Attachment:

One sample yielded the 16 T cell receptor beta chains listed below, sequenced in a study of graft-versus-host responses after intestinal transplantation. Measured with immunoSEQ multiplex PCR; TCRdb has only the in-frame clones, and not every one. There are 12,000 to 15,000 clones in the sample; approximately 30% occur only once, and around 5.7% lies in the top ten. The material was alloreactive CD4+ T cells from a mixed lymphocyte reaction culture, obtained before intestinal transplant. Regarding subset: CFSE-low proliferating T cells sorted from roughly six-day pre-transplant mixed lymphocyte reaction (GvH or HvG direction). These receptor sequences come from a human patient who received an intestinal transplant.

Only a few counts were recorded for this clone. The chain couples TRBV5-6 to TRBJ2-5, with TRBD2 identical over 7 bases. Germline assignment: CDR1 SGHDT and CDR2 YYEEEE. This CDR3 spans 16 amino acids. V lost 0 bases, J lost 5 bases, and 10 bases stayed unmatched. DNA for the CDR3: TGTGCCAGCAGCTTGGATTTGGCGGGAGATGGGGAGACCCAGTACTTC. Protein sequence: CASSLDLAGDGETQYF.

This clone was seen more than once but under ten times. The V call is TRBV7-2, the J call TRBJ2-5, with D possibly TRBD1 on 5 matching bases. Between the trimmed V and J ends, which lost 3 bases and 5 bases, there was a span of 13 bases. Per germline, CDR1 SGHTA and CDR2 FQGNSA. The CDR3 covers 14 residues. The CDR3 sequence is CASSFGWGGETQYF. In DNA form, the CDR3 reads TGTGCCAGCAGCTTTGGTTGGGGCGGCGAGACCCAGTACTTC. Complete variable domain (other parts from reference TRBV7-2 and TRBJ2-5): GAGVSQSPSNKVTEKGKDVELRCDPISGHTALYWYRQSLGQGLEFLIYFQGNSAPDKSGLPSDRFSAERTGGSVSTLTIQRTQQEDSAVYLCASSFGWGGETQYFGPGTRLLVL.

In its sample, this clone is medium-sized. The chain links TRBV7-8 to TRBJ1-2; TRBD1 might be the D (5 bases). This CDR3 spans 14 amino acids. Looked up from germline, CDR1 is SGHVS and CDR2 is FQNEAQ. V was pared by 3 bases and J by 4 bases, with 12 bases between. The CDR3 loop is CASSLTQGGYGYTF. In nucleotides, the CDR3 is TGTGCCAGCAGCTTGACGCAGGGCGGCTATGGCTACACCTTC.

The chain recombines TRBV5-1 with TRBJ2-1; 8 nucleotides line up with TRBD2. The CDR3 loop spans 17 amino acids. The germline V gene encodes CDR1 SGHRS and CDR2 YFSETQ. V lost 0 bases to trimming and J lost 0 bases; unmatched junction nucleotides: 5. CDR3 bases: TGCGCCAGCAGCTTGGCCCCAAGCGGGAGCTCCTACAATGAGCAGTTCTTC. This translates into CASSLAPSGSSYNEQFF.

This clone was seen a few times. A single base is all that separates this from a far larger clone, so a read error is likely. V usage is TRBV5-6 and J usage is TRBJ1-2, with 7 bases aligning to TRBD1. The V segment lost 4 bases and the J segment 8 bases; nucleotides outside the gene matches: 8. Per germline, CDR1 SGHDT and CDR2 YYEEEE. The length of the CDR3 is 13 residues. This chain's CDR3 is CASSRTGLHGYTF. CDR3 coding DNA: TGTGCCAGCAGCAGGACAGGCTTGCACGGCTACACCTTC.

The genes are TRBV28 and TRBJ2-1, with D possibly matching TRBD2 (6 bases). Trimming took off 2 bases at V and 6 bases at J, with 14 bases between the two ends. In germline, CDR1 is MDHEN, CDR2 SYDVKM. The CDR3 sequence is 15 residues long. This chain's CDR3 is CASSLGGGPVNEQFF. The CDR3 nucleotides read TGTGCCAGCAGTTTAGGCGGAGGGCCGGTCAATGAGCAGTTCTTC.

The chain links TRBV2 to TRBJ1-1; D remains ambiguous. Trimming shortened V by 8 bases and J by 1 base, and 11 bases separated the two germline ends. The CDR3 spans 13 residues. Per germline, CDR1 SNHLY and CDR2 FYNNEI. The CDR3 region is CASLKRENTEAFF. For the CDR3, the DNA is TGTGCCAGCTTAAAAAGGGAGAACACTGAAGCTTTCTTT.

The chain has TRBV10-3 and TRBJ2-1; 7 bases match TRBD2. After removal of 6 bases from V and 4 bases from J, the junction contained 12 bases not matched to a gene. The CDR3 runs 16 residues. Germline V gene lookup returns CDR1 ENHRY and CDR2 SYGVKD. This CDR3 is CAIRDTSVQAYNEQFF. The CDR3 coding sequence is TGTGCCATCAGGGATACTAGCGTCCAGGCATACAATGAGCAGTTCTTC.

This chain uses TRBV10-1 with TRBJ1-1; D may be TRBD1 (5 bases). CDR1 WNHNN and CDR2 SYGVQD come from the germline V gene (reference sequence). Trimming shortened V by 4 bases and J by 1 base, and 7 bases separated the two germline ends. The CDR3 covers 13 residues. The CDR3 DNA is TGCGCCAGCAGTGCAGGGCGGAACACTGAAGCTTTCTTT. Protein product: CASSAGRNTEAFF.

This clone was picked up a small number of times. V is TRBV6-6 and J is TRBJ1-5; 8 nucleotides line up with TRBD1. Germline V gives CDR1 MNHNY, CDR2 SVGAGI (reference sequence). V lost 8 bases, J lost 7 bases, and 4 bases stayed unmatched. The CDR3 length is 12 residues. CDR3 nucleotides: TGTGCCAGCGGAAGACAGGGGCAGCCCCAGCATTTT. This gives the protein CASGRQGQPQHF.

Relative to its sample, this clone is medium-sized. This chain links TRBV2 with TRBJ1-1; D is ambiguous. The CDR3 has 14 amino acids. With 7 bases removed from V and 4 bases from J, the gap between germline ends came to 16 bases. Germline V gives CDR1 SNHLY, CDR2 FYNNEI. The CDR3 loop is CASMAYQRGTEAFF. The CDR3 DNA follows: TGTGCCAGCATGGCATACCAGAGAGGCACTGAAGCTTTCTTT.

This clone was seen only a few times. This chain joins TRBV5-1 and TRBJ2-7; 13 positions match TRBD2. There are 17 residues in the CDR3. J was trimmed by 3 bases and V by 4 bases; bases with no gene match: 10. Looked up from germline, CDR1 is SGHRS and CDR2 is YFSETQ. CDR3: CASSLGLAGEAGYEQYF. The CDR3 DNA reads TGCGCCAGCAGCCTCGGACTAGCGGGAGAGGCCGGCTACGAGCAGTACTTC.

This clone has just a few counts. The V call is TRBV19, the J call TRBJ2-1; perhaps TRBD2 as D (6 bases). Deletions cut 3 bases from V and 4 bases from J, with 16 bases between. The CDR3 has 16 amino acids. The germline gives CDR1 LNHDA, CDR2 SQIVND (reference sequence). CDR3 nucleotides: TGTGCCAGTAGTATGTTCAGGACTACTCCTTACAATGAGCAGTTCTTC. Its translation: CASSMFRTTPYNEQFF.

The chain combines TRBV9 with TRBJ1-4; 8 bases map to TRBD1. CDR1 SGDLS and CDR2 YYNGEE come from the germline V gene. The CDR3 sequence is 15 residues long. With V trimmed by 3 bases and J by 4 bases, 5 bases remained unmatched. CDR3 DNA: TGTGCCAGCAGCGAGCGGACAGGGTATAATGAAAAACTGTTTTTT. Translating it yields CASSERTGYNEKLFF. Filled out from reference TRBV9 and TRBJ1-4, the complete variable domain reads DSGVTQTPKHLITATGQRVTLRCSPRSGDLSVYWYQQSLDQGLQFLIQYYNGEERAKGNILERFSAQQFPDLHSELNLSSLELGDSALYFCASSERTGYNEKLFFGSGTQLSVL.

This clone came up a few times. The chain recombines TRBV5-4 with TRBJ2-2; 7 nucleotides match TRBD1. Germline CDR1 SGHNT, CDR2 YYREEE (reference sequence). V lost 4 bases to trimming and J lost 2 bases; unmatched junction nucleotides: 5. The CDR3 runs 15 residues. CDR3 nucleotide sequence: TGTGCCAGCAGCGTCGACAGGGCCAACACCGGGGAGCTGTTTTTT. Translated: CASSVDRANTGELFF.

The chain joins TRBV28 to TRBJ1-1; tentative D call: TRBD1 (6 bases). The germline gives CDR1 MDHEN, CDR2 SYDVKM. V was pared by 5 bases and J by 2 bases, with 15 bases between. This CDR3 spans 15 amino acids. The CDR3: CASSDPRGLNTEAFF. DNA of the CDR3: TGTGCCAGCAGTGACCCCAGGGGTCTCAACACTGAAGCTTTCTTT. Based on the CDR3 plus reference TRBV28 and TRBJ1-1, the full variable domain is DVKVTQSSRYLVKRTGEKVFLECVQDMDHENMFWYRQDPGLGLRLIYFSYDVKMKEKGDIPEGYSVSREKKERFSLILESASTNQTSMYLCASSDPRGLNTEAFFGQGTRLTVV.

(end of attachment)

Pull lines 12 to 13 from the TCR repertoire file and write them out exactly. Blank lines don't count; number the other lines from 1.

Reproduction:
Relative to its sample, this clone is medium-sized. This chain links TRBV2 with TRBJ1-1; D is ambiguous. The CDR3 has 14 amino acids. With 7 bases removed from V and 4 bases from J, the gap between germline ends came to 16 bases. Germline V gives CDR1 SNHLY, CDR2 FYNNEI. The CDR3 loop is CASMAYQRGTEAFF. The CDR3 DNA follows: TGTGCCAGCATGGCATACCAGAGAGGCACTGAAGCTTTCTTT.

This clone was seen only a few times. This chain joins TRBV5-1 and TRBJ2-7; 13 positions match TRBD2. There are 17 residues in the CDR3. J was trimmed by 3 bases and V by 4 bases; bases with no gene match: 10. Looked up from germline, CDR1 is SGHRS and CDR2 is YFSETQ. CDR3: CASSLGLAGEAGYEQYF. The CDR3 DNA reads TGCGCCAGCAGCCTCGGACTAGCGGGAGAGGCCGGCTACGAGCAGTACTTC.